It’s important to remember that the goal of budgeting isn’t to suffer – it’s to thrive in a responsible way. And so deprivation should never be the goal, but moderation is important. We should still be living and enjoying life and a budget will help you do just that.
How to Live on A Budget and Still Have Fun
A balanced life is essential. That’s why you want to make sure that you’re still having fun while budgeting. Budgeting doesn’t automatically mean that you’re not having fun, it just means that you’re making choices about what fun things you’re doing.
It can feel frustrating at first, but if it does, reevaluate your priorities. Does your budget match your values and what you want to do with your life? If it doesn’t, that could be a source of frustration. And you should reprioritize your budget to accomplish those fun things you’re missing out on.
At the end of the day, budgeting is a tool. You can learn how to live on a budget. Better yet, when your budget is used well, and you create a balanced life, the stress of money can be reduced. It still takes a lot of work and practice to get to a place where you feel secure financially and mentally, but budgeting is the best tool to get you there.
Common Questions About Living on a Budget
How do I live on a budget with a family?
When you’re creating a budget with a family, sit down and look at needs and wants together. Then create a budget on that values-based spending. If you have children, talk to them about the budget and money early. Include them in the process of creating a budget – even if you and your significant other make the final decisions.
How do I live on a tight budget in college?
Track your spending for a month, and see what areas you spend in. Then write it all out on a sheet of paper and ask yourself what do you need and what do you want. On this same sheet of paper, write down your quarterly tuition and supplies you will need to pay for. These will require their own line items in your budget and may mean you save for them ahead of time.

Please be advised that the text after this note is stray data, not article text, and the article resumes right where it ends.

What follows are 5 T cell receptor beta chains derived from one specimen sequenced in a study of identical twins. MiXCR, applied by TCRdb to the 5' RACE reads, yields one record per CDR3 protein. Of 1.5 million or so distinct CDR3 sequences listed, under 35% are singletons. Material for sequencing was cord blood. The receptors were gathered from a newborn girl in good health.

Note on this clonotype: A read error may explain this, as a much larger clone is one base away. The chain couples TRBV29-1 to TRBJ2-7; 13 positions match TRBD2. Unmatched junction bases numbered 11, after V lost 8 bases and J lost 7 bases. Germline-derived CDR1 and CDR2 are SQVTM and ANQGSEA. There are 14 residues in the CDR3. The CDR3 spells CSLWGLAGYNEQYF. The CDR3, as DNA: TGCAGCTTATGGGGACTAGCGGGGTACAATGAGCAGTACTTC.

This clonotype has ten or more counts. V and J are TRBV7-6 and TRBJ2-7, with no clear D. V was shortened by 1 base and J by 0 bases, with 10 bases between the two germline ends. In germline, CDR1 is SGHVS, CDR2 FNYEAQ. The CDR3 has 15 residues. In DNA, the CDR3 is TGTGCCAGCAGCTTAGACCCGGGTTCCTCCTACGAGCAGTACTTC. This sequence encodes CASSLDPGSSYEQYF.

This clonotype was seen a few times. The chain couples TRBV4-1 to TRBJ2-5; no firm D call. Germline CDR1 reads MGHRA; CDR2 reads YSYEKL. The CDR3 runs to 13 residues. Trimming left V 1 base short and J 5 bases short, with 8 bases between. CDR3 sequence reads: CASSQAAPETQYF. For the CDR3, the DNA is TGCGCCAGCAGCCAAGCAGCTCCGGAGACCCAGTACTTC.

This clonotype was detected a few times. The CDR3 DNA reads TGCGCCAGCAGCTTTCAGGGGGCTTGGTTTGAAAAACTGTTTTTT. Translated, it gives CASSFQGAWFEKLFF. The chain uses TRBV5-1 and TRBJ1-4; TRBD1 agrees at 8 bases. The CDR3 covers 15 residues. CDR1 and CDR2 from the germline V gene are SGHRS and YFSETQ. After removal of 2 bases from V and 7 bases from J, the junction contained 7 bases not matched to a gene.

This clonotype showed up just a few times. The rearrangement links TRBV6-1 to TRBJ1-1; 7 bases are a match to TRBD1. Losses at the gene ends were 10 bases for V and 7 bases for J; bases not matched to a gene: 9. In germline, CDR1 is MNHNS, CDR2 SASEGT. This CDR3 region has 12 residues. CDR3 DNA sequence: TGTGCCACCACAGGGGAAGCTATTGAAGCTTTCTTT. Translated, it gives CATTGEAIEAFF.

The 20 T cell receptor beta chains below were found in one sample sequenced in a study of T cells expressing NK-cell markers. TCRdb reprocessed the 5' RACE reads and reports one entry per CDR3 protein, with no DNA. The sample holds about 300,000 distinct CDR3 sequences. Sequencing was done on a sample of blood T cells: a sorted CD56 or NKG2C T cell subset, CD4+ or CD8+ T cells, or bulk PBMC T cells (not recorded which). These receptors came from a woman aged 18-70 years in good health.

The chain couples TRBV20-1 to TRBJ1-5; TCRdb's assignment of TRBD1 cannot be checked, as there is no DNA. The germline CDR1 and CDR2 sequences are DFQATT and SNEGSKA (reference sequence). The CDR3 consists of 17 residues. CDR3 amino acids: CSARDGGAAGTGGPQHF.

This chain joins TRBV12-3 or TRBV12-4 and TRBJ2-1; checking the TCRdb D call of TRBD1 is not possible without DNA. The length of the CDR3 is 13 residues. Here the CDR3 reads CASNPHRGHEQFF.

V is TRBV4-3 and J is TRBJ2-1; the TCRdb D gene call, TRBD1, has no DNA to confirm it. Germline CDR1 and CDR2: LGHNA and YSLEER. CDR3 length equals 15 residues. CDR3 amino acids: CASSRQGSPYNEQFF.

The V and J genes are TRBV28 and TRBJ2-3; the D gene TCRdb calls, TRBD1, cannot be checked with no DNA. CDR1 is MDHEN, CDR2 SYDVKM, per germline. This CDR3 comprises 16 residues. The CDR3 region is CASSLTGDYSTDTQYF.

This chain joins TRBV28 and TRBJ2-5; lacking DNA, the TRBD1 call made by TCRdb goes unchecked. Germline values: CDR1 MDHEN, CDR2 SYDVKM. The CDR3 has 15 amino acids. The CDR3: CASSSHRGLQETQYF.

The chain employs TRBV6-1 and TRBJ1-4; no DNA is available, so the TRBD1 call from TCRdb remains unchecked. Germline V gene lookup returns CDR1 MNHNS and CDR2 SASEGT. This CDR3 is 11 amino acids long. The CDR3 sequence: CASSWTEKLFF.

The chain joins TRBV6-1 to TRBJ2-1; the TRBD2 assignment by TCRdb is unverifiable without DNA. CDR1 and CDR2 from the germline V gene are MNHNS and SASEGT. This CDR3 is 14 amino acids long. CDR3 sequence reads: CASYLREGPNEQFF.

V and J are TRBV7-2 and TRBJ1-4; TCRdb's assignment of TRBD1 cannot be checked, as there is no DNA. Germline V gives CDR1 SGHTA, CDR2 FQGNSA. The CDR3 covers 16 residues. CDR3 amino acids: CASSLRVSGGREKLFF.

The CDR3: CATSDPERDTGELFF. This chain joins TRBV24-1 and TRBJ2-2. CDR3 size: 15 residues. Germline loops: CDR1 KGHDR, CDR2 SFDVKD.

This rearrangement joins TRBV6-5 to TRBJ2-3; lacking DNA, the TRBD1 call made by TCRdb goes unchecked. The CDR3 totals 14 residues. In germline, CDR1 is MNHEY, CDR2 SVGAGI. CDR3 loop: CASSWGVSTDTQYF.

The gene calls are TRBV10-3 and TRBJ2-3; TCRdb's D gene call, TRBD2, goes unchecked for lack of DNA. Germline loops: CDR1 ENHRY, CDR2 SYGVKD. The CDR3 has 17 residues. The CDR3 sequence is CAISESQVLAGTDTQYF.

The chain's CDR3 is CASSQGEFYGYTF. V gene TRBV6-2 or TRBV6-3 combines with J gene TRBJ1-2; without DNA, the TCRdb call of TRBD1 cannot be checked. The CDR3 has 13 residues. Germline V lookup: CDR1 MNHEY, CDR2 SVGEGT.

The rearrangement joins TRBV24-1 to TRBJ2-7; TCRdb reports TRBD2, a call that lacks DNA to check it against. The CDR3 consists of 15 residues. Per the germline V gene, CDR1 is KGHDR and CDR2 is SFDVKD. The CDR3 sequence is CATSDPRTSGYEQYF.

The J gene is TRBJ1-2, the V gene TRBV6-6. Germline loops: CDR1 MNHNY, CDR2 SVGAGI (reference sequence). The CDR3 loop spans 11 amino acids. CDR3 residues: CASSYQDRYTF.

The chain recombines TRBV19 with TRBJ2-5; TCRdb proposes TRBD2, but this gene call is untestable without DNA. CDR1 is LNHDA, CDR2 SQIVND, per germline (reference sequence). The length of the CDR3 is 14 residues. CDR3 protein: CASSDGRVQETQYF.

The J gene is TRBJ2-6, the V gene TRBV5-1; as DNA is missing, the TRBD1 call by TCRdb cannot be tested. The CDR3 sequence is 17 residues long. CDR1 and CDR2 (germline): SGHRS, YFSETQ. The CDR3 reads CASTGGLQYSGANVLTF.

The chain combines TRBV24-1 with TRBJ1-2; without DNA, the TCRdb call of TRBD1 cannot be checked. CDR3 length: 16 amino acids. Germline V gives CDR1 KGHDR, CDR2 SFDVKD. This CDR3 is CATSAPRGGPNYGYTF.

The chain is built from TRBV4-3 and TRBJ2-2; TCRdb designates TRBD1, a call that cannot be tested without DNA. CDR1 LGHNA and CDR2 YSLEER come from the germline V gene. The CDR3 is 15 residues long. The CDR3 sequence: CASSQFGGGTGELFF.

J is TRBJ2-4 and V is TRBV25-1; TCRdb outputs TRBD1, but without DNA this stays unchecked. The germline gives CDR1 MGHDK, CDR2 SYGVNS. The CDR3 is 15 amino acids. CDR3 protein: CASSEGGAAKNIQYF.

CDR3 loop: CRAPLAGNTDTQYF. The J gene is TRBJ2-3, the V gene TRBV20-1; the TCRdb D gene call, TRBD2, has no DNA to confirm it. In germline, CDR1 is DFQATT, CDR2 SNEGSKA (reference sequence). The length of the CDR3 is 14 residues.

Then, consider you daily campus life. See where you can trim your spending and still live comfortably. If your friends are big spenders, start suggesting cheaper adventures. Maybe a picnic at a park instead of Chipotle. This can help you still get the college experience without spending as much money.
How do I live an adventurous life on a budget?
Living adventurously on a budget is entirely possible. You just have to decide what adventures are worth spending money on and what can be skipped. Say you’re going on an epic, cross-country road trip. There are ways to cut costs without sacrificing any fun. So, sit down with yourself as you plan your next adventure and ask yourself “what do I want out of this experience?”. Then, build your budget off of that.
How do I live healthy on a budget?
There are plenty of ways to live healthy on a budget. Start by meal planning, looking at cheap ways to get into exercise – like cycling or running – and go from there. If you need a place to start for recipes, check out this list of 55 cheap vegan recipes.
How do I live the good life on a budget?
Living a good life on a budget comes down to living a life based on your priorities. To live a good life on a budget, you need to decide what a good life looks like, and then build your budget around that.
Love that you include a tip on increasing income and not just focusing on expenses. A rising income is probably the fastest way to savings, as long as you can keep your expenses in check and avoid lifestyle creep. One often overlooked way of increasing income is negotiating for a raise at your job or raising your prices for your side gigs.
Thank you! I always say you can’t save what you don’t earn. 🙂
I just recently deceide that it was time to go through this big stack of bills, I had gotten stuck with after my divorce from my husband. We had $20,000 in debts. Which were all over due. I grabbed a pen, & paper, all the bills. I made a list of them put them in catergories. Added them all up, wrote down all of their phone numbers. I spent the entire day making telephone calls. The best thing I ever did. I went from being $20,000 in debt down to $8,000 in debt. That was $12,000 in debt I never had.. I write out a list every month of what I actually need and what I want. I started by buying my food, cleaning, personal supplies and act; in bulk. I then check every month to see what I need to buy . while married to my ex-husband I had to not.only pay the bills, but buy everything else. He only contribute to his half of the rent. Once I lost my job he no longer needed me around.
WOW. Thank you so much for sharing your story here. I am so proud of you for tackling that stack of bills as I am sure it was not an easy task. It sounds like you have a good system and established some important skills. Again, thank you for sharing here with everyone.